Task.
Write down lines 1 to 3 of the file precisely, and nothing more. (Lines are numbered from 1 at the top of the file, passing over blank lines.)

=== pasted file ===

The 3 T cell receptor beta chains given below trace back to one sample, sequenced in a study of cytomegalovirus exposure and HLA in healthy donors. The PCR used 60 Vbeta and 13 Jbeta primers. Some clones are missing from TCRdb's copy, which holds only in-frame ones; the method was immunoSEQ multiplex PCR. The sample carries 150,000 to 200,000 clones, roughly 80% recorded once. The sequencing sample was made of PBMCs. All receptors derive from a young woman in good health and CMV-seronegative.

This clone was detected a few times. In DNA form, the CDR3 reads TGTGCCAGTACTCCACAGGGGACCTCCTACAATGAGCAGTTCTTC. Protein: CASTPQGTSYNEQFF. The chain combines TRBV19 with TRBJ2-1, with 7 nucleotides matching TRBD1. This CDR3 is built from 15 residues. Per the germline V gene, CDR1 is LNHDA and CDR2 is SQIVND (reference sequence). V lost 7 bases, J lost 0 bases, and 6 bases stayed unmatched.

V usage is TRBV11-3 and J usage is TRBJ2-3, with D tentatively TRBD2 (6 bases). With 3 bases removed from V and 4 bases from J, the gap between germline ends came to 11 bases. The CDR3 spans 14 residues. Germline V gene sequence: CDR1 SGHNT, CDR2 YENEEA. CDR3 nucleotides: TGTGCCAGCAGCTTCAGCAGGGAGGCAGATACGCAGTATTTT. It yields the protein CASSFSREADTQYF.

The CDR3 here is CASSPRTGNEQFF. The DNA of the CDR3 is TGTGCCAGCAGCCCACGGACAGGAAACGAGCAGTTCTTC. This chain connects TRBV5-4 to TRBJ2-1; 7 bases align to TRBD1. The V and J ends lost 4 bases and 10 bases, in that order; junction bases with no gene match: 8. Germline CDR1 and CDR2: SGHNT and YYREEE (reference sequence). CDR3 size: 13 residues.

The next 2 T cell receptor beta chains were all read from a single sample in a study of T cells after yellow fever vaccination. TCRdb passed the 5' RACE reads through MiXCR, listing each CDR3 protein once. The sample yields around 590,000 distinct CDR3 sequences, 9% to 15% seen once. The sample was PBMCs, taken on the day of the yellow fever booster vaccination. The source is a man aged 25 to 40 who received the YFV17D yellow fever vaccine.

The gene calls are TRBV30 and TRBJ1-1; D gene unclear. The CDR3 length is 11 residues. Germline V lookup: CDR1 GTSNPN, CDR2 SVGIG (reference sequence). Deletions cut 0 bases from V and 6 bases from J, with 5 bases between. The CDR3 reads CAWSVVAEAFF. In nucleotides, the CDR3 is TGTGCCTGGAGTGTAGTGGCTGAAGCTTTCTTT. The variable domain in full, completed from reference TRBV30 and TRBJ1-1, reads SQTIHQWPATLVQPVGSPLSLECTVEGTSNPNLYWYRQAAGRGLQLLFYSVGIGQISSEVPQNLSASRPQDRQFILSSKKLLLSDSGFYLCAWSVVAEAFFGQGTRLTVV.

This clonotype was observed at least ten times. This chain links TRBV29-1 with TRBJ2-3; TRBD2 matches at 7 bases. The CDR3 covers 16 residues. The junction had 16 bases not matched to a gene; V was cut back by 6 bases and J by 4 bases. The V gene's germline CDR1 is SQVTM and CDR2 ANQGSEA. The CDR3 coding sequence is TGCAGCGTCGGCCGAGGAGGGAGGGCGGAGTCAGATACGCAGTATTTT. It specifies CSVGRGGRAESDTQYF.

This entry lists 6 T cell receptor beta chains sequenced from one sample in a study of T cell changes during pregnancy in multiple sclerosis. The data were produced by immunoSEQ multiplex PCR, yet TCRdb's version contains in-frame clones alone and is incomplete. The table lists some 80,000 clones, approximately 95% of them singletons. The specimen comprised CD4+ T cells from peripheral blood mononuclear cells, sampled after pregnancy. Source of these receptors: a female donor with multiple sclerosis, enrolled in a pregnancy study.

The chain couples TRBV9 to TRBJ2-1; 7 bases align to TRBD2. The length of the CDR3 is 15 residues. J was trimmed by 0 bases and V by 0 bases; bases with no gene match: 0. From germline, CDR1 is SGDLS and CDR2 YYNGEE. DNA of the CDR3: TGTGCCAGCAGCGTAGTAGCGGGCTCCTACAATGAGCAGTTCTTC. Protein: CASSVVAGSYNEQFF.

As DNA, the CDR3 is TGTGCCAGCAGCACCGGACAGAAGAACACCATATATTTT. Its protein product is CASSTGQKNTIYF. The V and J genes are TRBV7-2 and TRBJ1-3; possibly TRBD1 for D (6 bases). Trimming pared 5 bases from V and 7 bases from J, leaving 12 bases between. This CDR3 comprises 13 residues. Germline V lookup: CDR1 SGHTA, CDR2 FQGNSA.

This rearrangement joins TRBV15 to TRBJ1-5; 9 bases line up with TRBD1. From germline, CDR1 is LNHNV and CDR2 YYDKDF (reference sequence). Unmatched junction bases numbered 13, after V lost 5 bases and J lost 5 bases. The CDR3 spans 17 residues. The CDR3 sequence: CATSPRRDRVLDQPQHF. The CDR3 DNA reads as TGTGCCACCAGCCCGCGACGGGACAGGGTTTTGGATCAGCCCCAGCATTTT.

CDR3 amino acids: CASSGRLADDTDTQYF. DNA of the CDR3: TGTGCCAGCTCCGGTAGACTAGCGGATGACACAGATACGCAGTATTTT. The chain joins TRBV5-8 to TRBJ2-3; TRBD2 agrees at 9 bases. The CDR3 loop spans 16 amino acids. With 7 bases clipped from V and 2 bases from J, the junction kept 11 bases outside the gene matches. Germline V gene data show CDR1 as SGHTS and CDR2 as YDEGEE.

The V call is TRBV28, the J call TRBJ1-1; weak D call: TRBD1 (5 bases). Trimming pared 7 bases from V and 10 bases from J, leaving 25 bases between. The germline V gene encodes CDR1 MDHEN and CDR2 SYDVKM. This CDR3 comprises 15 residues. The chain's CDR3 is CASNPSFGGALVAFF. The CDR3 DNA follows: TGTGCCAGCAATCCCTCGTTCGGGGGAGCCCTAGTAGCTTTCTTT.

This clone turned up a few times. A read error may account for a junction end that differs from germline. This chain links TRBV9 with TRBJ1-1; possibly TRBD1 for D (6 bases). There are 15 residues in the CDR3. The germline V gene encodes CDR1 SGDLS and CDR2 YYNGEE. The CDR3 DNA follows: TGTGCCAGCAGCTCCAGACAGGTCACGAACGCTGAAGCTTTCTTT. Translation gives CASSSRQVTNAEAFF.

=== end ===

The 3 T cell receptor beta chains given below trace back to one sample, sequenced in a study of cytomegalovirus exposure and HLA in healthy donors. The PCR used 60 Vbeta and 13 Jbeta primers. Some clones are missing from TCRdb's copy, which holds only in-frame ones; the method was immunoSEQ multiplex PCR. The sample carries 150,000 to 200,000 clones, roughly 80% recorded once. The sequencing sample was made of PBMCs. All receptors derive from a young woman in good health and CMV-seronegative.

This clone was detected a few times. In DNA form, the CDR3 reads TGTGCCAGTACTCCACAGGGGACCTCCTACAATGAGCAGTTCTTC. Protein: CASTPQGTSYNEQFF. The chain combines TRBV19 with TRBJ2-1, with 7 nucleotides matching TRBD1. This CDR3 is built from 15 residues. Per the germline V gene, CDR1 is LNHDA and CDR2 is SQIVND (reference sequence). V lost 7 bases, J lost 0 bases, and 6 bases stayed unmatched.

V usage is TRBV11-3 and J usage is TRBJ2-3, with D tentatively TRBD2 (6 bases). With 3 bases removed from V and 4 bases from J, the gap between germline ends came to 11 bases. The CDR3 spans 14 residues. Germline V gene sequence: CDR1 SGHNT, CDR2 YENEEA. CDR3 nucleotides: TGTGCCAGCAGCTTCAGCAGGGAGGCAGATACGCAGTATTTT. It yields the protein CASSFSREADTQYF.